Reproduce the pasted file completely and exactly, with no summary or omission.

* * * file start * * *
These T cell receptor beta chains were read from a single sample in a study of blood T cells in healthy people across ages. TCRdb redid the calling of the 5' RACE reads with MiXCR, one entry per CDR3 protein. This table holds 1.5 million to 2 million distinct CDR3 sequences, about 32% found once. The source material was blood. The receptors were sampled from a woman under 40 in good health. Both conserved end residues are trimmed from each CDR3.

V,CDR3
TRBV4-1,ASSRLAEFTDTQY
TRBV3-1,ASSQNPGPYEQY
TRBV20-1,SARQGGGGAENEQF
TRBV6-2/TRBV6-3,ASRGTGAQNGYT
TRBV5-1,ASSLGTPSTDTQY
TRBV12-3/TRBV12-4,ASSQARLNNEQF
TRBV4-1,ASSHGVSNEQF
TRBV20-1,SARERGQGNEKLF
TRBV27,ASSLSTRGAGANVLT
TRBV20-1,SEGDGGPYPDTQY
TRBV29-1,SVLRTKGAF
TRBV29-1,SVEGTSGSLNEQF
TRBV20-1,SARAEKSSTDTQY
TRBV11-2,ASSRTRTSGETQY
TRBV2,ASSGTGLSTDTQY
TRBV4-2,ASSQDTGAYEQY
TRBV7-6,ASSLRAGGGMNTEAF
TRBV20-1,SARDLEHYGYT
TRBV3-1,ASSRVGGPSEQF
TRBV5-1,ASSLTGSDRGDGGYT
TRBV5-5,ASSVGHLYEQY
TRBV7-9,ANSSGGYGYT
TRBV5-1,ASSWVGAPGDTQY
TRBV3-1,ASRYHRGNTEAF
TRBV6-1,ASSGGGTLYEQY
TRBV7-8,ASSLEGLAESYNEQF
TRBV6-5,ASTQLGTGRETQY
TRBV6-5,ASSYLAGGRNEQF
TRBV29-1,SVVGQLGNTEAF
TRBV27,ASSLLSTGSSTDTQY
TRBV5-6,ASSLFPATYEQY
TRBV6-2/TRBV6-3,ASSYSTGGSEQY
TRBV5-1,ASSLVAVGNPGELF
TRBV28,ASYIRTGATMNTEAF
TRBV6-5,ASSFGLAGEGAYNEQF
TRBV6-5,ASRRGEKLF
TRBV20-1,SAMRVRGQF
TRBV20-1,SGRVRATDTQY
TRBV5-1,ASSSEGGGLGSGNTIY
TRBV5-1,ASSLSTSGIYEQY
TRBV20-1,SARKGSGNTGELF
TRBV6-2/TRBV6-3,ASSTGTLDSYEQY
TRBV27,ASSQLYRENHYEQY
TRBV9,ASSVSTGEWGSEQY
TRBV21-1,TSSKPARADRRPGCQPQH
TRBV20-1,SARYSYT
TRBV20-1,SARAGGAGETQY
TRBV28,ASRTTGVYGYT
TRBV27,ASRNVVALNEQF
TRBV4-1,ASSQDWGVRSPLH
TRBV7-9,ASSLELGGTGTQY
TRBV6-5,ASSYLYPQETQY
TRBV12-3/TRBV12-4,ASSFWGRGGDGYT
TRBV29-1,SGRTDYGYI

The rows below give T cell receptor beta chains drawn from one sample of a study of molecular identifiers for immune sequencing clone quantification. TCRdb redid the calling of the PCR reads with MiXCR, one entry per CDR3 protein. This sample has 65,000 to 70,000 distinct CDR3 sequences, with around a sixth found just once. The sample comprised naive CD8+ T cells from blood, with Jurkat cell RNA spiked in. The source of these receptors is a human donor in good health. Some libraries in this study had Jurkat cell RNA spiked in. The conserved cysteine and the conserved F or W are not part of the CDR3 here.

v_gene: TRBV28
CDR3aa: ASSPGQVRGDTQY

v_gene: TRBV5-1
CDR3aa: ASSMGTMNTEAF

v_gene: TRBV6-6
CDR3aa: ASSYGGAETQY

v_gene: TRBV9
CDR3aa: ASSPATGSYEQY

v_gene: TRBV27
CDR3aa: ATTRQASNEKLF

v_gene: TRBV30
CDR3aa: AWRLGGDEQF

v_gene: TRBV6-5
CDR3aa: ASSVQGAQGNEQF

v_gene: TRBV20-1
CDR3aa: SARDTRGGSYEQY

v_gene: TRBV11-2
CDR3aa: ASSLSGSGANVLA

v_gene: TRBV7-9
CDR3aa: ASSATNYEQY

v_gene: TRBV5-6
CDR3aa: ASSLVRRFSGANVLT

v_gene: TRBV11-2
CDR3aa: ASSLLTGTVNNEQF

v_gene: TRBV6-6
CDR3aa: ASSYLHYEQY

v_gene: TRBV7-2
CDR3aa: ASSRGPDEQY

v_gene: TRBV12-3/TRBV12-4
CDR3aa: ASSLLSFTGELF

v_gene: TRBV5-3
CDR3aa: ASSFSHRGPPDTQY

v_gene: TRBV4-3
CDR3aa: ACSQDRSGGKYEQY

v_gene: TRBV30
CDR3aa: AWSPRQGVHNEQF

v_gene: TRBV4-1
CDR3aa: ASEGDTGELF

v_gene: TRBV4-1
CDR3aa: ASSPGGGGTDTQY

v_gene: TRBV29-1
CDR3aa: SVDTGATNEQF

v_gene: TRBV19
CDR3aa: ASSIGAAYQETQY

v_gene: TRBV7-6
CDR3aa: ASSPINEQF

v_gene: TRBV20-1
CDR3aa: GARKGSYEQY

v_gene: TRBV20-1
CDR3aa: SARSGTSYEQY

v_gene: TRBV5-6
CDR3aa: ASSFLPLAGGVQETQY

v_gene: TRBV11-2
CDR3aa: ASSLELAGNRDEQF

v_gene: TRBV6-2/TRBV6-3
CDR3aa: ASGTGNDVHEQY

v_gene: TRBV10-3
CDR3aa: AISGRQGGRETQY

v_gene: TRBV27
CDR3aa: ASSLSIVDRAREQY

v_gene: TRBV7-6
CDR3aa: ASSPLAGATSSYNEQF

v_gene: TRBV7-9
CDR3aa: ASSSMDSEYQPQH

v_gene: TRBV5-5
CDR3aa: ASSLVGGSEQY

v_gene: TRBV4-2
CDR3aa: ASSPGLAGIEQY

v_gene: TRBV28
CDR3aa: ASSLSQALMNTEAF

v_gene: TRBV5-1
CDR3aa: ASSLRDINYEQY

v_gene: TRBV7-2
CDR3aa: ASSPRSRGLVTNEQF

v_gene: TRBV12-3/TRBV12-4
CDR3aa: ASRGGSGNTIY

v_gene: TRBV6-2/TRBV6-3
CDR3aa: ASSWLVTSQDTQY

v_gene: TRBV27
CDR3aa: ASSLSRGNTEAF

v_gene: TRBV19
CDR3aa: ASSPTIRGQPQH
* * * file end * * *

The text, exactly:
These T cell receptor beta chains were read from a single sample in a study of blood T cells in healthy people across ages. TCRdb redid the calling of the 5' RACE reads with MiXCR, one entry per CDR3 protein. This table holds 1.5 million to 2 million distinct CDR3 sequences, about 32% found once. The source material was blood. The receptors were sampled from a woman under 40 in good health. Both conserved end residues are trimmed from each CDR3.

V,CDR3
TRBV4-1,ASSRLAEFTDTQY
TRBV3-1,ASSQNPGPYEQY
TRBV20-1,SARQGGGGAENEQF
TRBV6-2/TRBV6-3,ASRGTGAQNGYT
TRBV5-1,ASSLGTPSTDTQY
TRBV12-3/TRBV12-4,ASSQARLNNEQF
TRBV4-1,ASSHGVSNEQF
TRBV20-1,SARERGQGNEKLF
TRBV27,ASSLSTRGAGANVLT
TRBV20-1,SEGDGGPYPDTQY
TRBV29-1,SVLRTKGAF
TRBV29-1,SVEGTSGSLNEQF
TRBV20-1,SARAEKSSTDTQY
TRBV11-2,ASSRTRTSGETQY
TRBV2,ASSGTGLSTDTQY
TRBV4-2,ASSQDTGAYEQY
TRBV7-6,ASSLRAGGGMNTEAF
TRBV20-1,SARDLEHYGYT
TRBV3-1,ASSRVGGPSEQF
TRBV5-1,ASSLTGSDRGDGGYT
TRBV5-5,ASSVGHLYEQY
TRBV7-9,ANSSGGYGYT
TRBV5-1,ASSWVGAPGDTQY
TRBV3-1,ASRYHRGNTEAF
TRBV6-1,ASSGGGTLYEQY
TRBV7-8,ASSLEGLAESYNEQF
TRBV6-5,ASTQLGTGRETQY
TRBV6-5,ASSYLAGGRNEQF
TRBV29-1,SVVGQLGNTEAF
TRBV27,ASSLLSTGSSTDTQY
TRBV5-6,ASSLFPATYEQY
TRBV6-2/TRBV6-3,ASSYSTGGSEQY
TRBV5-1,ASSLVAVGNPGELF
TRBV28,ASYIRTGATMNTEAF
TRBV6-5,ASSFGLAGEGAYNEQF
TRBV6-5,ASRRGEKLF
TRBV20-1,SAMRVRGQF
TRBV20-1,SGRVRATDTQY
TRBV5-1,ASSSEGGGLGSGNTIY
TRBV5-1,ASSLSTSGIYEQY
TRBV20-1,SARKGSGNTGELF
TRBV6-2/TRBV6-3,ASSTGTLDSYEQY
TRBV27,ASSQLYRENHYEQY
TRBV9,ASSVSTGEWGSEQY
TRBV21-1,TSSKPARADRRPGCQPQH
TRBV20-1,SARYSYT
TRBV20-1,SARAGGAGETQY
TRBV28,ASRTTGVYGYT
TRBV27,ASRNVVALNEQF
TRBV4-1,ASSQDWGVRSPLH
TRBV7-9,ASSLELGGTGTQY
TRBV6-5,ASSYLYPQETQY
TRBV12-3/TRBV12-4,ASSFWGRGGDGYT
TRBV29-1,SGRTDYGYI

The rows below give T cell receptor beta chains drawn from one sample of a study of molecular identifiers for immune sequencing clone quantification. TCRdb redid the calling of the PCR reads with MiXCR, one entry per CDR3 protein. This sample has 65,000 to 70,000 distinct CDR3 sequences, with around a sixth found just once. The sample comprised naive CD8+ T cells from blood, with Jurkat cell RNA spiked in. The source of these receptors is a human donor in good health. Some libraries in this study had Jurkat cell RNA spiked in. The conserved cysteine and the conserved F or W are not part of the CDR3 here.

v_gene: TRBV28
CDR3aa: ASSPGQVRGDTQY

v_gene: TRBV5-1
CDR3aa: ASSMGTMNTEAF

v_gene: TRBV6-6
CDR3aa: ASSYGGAETQY

v_gene: TRBV9
CDR3aa: ASSPATGSYEQY

v_gene: TRBV27
CDR3aa: ATTRQASNEKLF

v_gene: TRBV30
CDR3aa: AWRLGGDEQF

v_gene: TRBV6-5
CDR3aa: ASSVQGAQGNEQF

v_gene: TRBV20-1
CDR3aa: SARDTRGGSYEQY

v_gene: TRBV11-2
CDR3aa: ASSLSGSGANVLA

v_gene: TRBV7-9
CDR3aa: ASSATNYEQY

v_gene: TRBV5-6
CDR3aa: ASSLVRRFSGANVLT

v_gene: TRBV11-2
CDR3aa: ASSLLTGTVNNEQF

v_gene: TRBV6-6
CDR3aa: ASSYLHYEQY

v_gene: TRBV7-2
CDR3aa: ASSRGPDEQY

v_gene: TRBV12-3/TRBV12-4
CDR3aa: ASSLLSFTGELF

v_gene: TRBV5-3
CDR3aa: ASSFSHRGPPDTQY

v_gene: TRBV4-3
CDR3aa: ACSQDRSGGKYEQY

v_gene: TRBV30
CDR3aa: AWSPRQGVHNEQF

v_gene: TRBV4-1
CDR3aa: ASEGDTGELF

v_gene: TRBV4-1
CDR3aa: ASSPGGGGTDTQY

v_gene: TRBV29-1
CDR3aa: SVDTGATNEQF

v_gene: TRBV19
CDR3aa: ASSIGAAYQETQY

v_gene: TRBV7-6
CDR3aa: ASSPINEQF

v_gene: TRBV20-1
CDR3aa: GARKGSYEQY

v_gene: TRBV20-1
CDR3aa: SARSGTSYEQY

v_gene: TRBV5-6
CDR3aa: ASSFLPLAGGVQETQY

v_gene: TRBV11-2
CDR3aa: ASSLELAGNRDEQF

v_gene: TRBV6-2/TRBV6-3
CDR3aa: ASGTGNDVHEQY

v_gene: TRBV10-3
CDR3aa: AISGRQGGRETQY

v_gene: TRBV27
CDR3aa: ASSLSIVDRAREQY

v_gene: TRBV7-6
CDR3aa: ASSPLAGATSSYNEQF

v_gene: TRBV7-9
CDR3aa: ASSSMDSEYQPQH

v_gene: TRBV5-5
CDR3aa: ASSLVGGSEQY

v_gene: TRBV4-2
CDR3aa: ASSPGLAGIEQY

v_gene: TRBV28
CDR3aa: ASSLSQALMNTEAF

v_gene: TRBV5-1
CDR3aa: ASSLRDINYEQY

v_gene: TRBV7-2
CDR3aa: ASSPRSRGLVTNEQF

v_gene: TRBV12-3/TRBV12-4
CDR3aa: ASRGGSGNTIY

v_gene: TRBV6-2/TRBV6-3
CDR3aa: ASSWLVTSQDTQY

v_gene: TRBV27
CDR3aa: ASSLSRGNTEAF

v_gene: TRBV19
CDR3aa: ASSPTIRGQPQH